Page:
Hi Jordan -- agreed re presidency, though that too-much-information thing in the Maria Reynolds situation was a remarkably bad idea, maybe even a candidacy-felling one. He *seriously* overshared re the intimate details of that liaison, though it was of course an attempt to show that he wasn't embezzling or otherwise taking undue benefit from his Treasury post -- to his way of thinking, it was far better to be thought to have honor in the public sphere and none in the private, rather than the reverse. (Proof that the guy was, as so many have said, a great statesman and a TERRIBLE politician.)

And indeed, everything Jefferson was not. Ironic, isn't it, that history treated the Virginia slave-owner as the populist hero, and the poor-boy-made-good-meritocracy advocate as the elitist! Hamilton did indeed rise mainly on his merits, and near the end of his life was aware that society needed to provide that opportunity to all (that's one of the reasons he was an early abolitionist). I wonder what he'd say about America's advances on that front?

(Speaking of the ugly election of 1800, watch tonight's show for the John Adams inserts. There's one in the second hour -- Adams rants for a bit, and they cut to Hamilton for a one-line response -- that made me laugh so loud I scared my cat. Lot of fun stuff tonight!)

Can you imagine what a menace he'd be with a Blackberry? It's really interesting to compare him to the other founders. He's really the only one you can imagine living in the modern world. Like you said history is more fun and way more compelling when you get past the myths and encounter the real people who lived there. I think Hamilton's been so maligned and/or ignored over the years partly because he was such a mess in a very modern way that's just too familiar to some of us. Jefferson is the Sage on the Hill and exists on a different plane than modern America. Hamilton came from a broken home, made some terrible career choices, cheated on his wife, disappointed his friends, enraged his enemies, and died with a lot of unpaid bills. And he even managed to document parts of it in excruciating detail. He could be one of those sad pathetic folks on Dr. Phil airing their dirty laundry to the world. Ultimately, he couldn't keep his big mouth shut to save his own life. How modern is that?

One of the historical consultants mentioned a short time (about 20 minutes into the program) that Hamilton's Battery was the only Revolutionary War unit still active in the Army of the United States. This is not accurate, among other units The Light Horse of the City of Philadelphia is now Troop A 1st Squadron 104th Cavalry, Pennsylvania Army Reserve National Guard (First Troop Philadelphia City Cavalry) is also a surviving Revolutionary War unit.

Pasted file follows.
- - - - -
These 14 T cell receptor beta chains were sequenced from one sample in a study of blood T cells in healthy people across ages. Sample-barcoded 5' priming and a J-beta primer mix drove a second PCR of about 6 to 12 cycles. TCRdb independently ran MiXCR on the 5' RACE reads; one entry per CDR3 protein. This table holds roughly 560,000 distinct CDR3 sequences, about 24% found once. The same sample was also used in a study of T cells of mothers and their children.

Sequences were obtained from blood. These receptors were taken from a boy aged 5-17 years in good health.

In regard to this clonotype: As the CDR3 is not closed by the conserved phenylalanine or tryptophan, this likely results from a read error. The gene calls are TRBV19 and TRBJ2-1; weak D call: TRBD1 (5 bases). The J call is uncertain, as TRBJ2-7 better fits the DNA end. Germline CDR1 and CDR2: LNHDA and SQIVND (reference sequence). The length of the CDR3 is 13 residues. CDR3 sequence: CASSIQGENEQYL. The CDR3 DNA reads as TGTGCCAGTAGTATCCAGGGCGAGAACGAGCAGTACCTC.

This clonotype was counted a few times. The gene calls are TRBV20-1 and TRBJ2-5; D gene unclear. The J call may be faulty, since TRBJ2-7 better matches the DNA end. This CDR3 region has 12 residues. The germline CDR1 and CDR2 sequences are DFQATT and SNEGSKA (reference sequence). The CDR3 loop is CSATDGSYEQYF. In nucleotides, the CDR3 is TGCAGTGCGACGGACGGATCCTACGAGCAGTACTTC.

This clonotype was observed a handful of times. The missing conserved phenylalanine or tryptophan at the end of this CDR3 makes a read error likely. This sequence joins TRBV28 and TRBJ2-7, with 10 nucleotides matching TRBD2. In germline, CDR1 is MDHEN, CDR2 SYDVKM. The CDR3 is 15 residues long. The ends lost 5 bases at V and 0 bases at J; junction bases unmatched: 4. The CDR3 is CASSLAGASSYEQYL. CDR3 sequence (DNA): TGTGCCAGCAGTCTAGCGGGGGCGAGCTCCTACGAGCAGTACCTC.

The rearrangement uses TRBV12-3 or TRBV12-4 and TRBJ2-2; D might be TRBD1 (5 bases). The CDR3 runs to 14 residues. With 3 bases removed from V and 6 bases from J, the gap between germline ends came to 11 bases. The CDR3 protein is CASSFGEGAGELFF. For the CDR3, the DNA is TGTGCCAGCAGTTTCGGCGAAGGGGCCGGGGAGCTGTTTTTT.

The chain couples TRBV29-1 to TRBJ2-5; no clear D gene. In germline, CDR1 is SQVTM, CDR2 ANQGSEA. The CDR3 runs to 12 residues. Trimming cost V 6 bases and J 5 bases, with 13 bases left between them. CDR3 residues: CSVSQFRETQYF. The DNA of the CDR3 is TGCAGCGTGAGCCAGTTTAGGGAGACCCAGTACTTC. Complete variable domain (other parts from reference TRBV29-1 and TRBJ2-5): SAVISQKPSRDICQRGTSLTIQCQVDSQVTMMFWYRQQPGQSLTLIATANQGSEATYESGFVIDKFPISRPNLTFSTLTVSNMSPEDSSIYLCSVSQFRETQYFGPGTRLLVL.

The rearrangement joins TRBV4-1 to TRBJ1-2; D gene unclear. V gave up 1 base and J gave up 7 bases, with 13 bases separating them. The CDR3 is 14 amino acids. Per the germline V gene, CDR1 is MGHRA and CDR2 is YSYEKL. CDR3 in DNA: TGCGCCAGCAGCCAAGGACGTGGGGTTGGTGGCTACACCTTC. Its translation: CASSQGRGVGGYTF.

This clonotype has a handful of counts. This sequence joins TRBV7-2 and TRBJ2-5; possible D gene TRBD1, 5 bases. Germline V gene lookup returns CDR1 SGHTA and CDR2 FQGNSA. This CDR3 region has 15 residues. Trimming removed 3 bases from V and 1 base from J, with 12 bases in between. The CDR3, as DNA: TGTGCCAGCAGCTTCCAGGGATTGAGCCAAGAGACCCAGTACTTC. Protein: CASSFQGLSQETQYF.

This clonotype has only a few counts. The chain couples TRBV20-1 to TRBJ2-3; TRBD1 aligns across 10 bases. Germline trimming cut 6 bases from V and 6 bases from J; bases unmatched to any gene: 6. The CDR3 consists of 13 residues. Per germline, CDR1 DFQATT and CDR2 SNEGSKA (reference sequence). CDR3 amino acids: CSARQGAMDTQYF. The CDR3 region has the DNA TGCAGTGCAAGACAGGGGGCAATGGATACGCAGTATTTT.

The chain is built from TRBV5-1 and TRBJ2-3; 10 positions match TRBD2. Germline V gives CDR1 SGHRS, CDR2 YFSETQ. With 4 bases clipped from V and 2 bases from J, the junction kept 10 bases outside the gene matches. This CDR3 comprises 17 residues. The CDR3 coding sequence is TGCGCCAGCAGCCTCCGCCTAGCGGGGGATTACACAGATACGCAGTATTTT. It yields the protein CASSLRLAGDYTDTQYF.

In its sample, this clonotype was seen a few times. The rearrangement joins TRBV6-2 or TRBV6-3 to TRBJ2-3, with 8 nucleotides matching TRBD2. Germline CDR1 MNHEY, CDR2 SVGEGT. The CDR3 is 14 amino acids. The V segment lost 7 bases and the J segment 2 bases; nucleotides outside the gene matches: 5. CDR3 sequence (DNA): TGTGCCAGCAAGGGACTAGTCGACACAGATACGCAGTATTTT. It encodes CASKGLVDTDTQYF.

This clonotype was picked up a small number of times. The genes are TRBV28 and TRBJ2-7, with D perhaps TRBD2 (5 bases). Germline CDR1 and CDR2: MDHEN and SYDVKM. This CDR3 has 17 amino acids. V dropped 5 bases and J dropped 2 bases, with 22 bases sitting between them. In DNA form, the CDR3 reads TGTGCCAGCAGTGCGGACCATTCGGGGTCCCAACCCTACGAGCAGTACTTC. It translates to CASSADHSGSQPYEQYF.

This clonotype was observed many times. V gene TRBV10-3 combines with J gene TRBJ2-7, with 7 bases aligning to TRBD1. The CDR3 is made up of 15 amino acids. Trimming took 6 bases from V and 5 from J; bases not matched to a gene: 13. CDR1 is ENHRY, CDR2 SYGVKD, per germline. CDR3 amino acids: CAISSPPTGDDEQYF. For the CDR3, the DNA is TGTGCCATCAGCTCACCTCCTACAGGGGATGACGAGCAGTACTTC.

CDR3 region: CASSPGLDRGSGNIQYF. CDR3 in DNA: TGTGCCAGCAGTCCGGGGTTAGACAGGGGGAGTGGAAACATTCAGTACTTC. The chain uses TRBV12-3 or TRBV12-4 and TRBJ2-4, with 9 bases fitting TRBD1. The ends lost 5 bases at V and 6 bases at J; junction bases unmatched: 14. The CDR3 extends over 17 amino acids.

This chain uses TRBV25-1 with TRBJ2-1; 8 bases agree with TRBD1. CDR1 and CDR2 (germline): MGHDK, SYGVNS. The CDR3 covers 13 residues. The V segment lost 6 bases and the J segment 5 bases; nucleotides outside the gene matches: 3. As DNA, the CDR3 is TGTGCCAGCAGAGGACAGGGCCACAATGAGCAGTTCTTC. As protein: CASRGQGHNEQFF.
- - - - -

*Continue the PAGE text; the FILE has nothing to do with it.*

LTC Hamilton was not the first soldier to enter Redoubt 10 on the night of October 14, 1781 at Yorktown as the program stated. This honor goes to Capt. Stephen Olney of the Rhode Island Regiment's Light Infantry Company of LTC Gimat's battalion of Light Infantry in Major General Marquis de Lafayette's American Light Infantry Division. LTC Hamilton had overall command of the assault force made up of men mostly from Gimat's battalion, with a small detachment of LTC Lauren's Light Infantry battalion, and a detachment of LTC Hamilton's Light Infantry battalion. LTC Gimat, a Frenchman, was wounded in the attack.

I from another source now see what Dr. Paine was was saying. Hamilton's Battery (Battery D, 5th Field Artillery) is the only Regular Army unit (U.S. Army) which claims a Revolutionary War linage. However, given the practical dissolution of the (Regular) Army between 1783 and 1791 Im not sure how valid this claim really is.

As an undergraduate, I worked at a popular Mt. Rushmore hotel and listened time and again as people idolized Jefferson and praised his accomplishments. On the contrary, I hold a sincere appreciation for Alexander Hamilton and a major disdain for his rival, Thomas Jefferson, however I can respect his place in our country's history. It was intresting to learn that Hamilton voted for Jefferson in the election against Burr because I always assumed he voted for Burr due to his much publicized rivalry with Jefferson. I was also pleased to see Ron Chernow commenting on this American Experience as I own his biography on Hamilton.

It's quite interesting that historian Nancy Isenberg's "Fallen Founder," a brand new bio of Aaron Burr, states what the PBS Hamilton historians neglect to mention: that Hamilton in fact was a veteran of many duels, and Burr only a participant in a very few, prior to their own. Isenberg's work deflates some of the typical assumptions of the Hamilton-Burr conflict, and one can only wonder why she is aware of this one, particular, important fact and they, apparently, are not. (Or chose not to mention it if they were.)

Furthermore, I am now completely underwhelmed by the typical PBS documentary approach, whereby some of the historians interviewed strive to promote their own "theatrical" personalities, punctuating their wide-eyed narratives with overdramatized and hyperbolic expression. Somehow I doubt that "everyone in the city of New York" turned out for Hamilton's funeral. When fact is trashed for dramatic effect, we're all in trouble.

And in fact Hamilton does have a monument: it's the $10 bill.

Thank you for your starting this "blog", as I suppose it is popularly called as I have not participated in such a forum before, with great wit and intellectual intrigue! I am but a wanna-be Hamilton history buff whom is heavily influenced by Chernow's bio. Seems to me some possible viewpoints to your thought provoking queries could be: "What would get Hamilton going these days?" The thought of a new day and a mass populace so unready for what the great inaction of her governors would do otherwise for her citizens, and hence set a foot to create responsible commerce.
" What attracts greatness?" The opportunity to live and to make a difference attracts greatness. The entitlement for "greatness" is more won out in the success of the utility that it eventually bears.